Similarly, on Dec. 29 Bush used his weekly radio address to outline the legislative proposals he will be looking to the Congress to pass in 2002.
"I'm counting on the Senate to take up my proposals to assure America's energy independence, to stimulate our economy and create jobs, to adopt a solid patients' bill of rights, to mobilize faith-based institutions for a new era of effective compassion and to enhance our ability to negotiate favorable trade agreements for the United States," Bush said.
Even in speeches devoted to different topics, Bush would take a moment to emphasize his support for faith-based work. In a Jan. 5 speech urging Senate action on his economic stimulus plan, Bush told an audience in Portland, Ore., "I'm so pleased to report to you that the great fabric of the country, in terms of helping people, exists because of faith-based institutions regardless of their religion."
If one of Bush's goals was to reinforce support among congressional allies of the plan, he succeeded. Two of the initiative's most enthusiastic supporters, Sen. Rick Santorum (R-Pa.) and Rep. J.C. Watts (R-Okla.), held a press briefing Dec. 6 to express their ongoing commitment to the concept, and to indicate that the bill will be high on the congressional agenda in 2002. The lawmakers also made an effort to exploit tragedy by arguing that the extra burdens placed on religious charities in the wake of the Sept.11 terrorist attacks make the move more important now than ever.
Santorum and Watts agreed that the initiative may be considered in scaled-back form in order to address concerns of Senate Democrats, who have expressed doubts over the plan's constitutionality and provisions that allow publicly funded employment discrimination. A less-controversial version of the legislation could include proposals to encourage charitable giving through changes to tax law and making it easier for smaller organizations to apply for tax-exempt status.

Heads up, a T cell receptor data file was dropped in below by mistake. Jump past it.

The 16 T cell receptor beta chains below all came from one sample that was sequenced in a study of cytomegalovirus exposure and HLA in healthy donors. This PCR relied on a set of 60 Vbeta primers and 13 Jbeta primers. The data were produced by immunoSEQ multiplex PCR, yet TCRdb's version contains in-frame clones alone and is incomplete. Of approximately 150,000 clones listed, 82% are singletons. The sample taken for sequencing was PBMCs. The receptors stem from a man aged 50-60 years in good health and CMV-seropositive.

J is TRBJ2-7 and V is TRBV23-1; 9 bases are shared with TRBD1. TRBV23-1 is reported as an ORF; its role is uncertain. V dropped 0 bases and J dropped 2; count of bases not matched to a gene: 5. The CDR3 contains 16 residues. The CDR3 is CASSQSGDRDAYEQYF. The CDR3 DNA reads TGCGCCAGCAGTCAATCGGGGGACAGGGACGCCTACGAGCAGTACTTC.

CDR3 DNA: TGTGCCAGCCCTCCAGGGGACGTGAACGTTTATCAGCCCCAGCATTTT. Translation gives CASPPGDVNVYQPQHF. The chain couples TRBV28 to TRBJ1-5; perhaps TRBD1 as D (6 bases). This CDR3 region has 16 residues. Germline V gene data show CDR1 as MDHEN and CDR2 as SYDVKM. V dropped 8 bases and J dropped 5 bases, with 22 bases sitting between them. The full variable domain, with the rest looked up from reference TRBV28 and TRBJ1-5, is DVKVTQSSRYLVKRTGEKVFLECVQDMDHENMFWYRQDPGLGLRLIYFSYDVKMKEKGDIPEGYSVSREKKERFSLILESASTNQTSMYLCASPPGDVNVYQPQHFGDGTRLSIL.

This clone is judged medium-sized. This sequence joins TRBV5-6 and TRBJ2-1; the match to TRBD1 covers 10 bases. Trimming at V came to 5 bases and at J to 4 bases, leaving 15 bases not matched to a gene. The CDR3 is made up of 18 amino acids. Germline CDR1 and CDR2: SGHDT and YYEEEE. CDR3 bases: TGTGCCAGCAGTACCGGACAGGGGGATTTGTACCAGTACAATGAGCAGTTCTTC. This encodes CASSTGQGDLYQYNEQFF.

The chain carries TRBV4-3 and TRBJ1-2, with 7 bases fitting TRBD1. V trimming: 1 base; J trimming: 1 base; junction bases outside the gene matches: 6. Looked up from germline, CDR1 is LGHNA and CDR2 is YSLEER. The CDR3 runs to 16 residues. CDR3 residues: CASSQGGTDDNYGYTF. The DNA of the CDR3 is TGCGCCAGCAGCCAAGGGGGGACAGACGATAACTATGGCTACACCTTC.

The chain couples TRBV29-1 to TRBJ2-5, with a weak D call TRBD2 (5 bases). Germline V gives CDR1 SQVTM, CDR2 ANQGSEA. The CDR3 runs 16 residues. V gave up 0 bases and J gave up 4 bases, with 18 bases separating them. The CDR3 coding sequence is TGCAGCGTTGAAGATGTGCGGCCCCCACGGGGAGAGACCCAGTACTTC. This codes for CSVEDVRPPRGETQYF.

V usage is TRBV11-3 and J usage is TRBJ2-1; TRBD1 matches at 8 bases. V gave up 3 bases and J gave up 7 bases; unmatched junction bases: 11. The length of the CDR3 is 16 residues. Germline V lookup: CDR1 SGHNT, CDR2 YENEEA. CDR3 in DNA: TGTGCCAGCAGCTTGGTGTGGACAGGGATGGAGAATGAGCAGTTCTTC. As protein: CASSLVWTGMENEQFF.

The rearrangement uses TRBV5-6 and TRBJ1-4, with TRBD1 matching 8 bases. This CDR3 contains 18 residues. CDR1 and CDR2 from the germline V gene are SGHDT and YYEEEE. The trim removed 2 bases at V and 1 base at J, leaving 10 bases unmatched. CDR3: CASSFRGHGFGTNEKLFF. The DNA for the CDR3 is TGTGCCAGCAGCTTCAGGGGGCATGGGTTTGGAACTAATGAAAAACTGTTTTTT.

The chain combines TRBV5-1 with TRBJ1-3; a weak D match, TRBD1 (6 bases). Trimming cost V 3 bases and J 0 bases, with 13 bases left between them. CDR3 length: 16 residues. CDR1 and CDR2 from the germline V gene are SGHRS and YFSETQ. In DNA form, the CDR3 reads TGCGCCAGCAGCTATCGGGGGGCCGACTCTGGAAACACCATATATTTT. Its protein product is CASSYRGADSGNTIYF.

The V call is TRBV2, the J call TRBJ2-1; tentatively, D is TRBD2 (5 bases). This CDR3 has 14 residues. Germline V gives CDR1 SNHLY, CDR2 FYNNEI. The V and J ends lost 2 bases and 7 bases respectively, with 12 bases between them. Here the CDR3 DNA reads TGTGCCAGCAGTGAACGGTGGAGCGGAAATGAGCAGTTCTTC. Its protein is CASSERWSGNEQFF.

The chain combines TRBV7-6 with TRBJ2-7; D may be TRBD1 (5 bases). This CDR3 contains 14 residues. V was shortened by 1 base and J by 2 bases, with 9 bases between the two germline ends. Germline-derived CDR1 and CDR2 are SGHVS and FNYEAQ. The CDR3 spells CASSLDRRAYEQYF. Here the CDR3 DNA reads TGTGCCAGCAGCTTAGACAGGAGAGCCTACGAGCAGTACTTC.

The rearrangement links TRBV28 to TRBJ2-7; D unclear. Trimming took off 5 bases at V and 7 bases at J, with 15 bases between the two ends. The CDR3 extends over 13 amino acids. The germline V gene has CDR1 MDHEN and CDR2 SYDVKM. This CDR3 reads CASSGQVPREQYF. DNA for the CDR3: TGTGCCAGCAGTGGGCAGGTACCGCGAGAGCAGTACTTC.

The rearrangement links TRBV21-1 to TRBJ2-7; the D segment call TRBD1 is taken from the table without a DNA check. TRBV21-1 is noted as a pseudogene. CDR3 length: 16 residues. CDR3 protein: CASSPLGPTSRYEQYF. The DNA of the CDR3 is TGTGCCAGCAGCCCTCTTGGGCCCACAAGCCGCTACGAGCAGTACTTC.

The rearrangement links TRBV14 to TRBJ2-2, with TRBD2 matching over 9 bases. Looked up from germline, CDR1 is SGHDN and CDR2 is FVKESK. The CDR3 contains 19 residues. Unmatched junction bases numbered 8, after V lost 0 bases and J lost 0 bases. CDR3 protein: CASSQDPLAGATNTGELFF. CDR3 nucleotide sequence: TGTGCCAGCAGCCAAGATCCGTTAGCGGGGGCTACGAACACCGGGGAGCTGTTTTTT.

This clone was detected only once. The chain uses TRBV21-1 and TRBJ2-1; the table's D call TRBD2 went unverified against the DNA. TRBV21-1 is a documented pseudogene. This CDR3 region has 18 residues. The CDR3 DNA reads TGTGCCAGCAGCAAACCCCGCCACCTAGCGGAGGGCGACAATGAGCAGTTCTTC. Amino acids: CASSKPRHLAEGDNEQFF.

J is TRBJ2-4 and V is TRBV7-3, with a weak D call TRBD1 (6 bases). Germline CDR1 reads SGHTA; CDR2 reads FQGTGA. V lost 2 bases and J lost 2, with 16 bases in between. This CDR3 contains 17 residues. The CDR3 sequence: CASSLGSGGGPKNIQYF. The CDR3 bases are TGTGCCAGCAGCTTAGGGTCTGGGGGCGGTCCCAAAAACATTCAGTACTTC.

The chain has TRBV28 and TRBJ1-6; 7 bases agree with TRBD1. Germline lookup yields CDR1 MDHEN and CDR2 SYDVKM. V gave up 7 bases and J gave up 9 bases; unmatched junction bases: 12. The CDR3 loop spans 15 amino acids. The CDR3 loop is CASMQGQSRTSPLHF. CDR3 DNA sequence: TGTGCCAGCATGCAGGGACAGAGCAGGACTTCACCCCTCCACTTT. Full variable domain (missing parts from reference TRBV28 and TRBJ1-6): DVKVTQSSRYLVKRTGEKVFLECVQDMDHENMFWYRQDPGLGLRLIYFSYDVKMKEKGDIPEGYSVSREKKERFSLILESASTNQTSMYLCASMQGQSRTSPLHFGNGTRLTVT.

Even supporters of the initiative acknowledge that they'd prefer a watered-down bill to no bill at all.
"We can't get a commitment to [the whole package], so we'll see if we can break it apart," Santorum told reporters. "There's ample opportunity to get certainly the tax relief, and even some language that may be agreeable to the House and Senate on some of the other issues."
If the Senate is going to pass a faith-based bill in any form, it will be the result of delicate negotiations. For months, Sen. Joseph Lieberman (D-Conn.) has positioned himself as an advocate of public support for religious charities and has been working behind the scenes to broker a legislative package that would garner a majority in the Senate.
Lieberman's interest has been ongoing through much of the yearlong debate over faith-based aid. Last March, the 2000 Democratic nominee for vice president joined Santorum in introducing the "Savings Opportunity and Charitable Giving Act," a bill designed to promote charitable donations through a range of new tax credits and individual development accounts.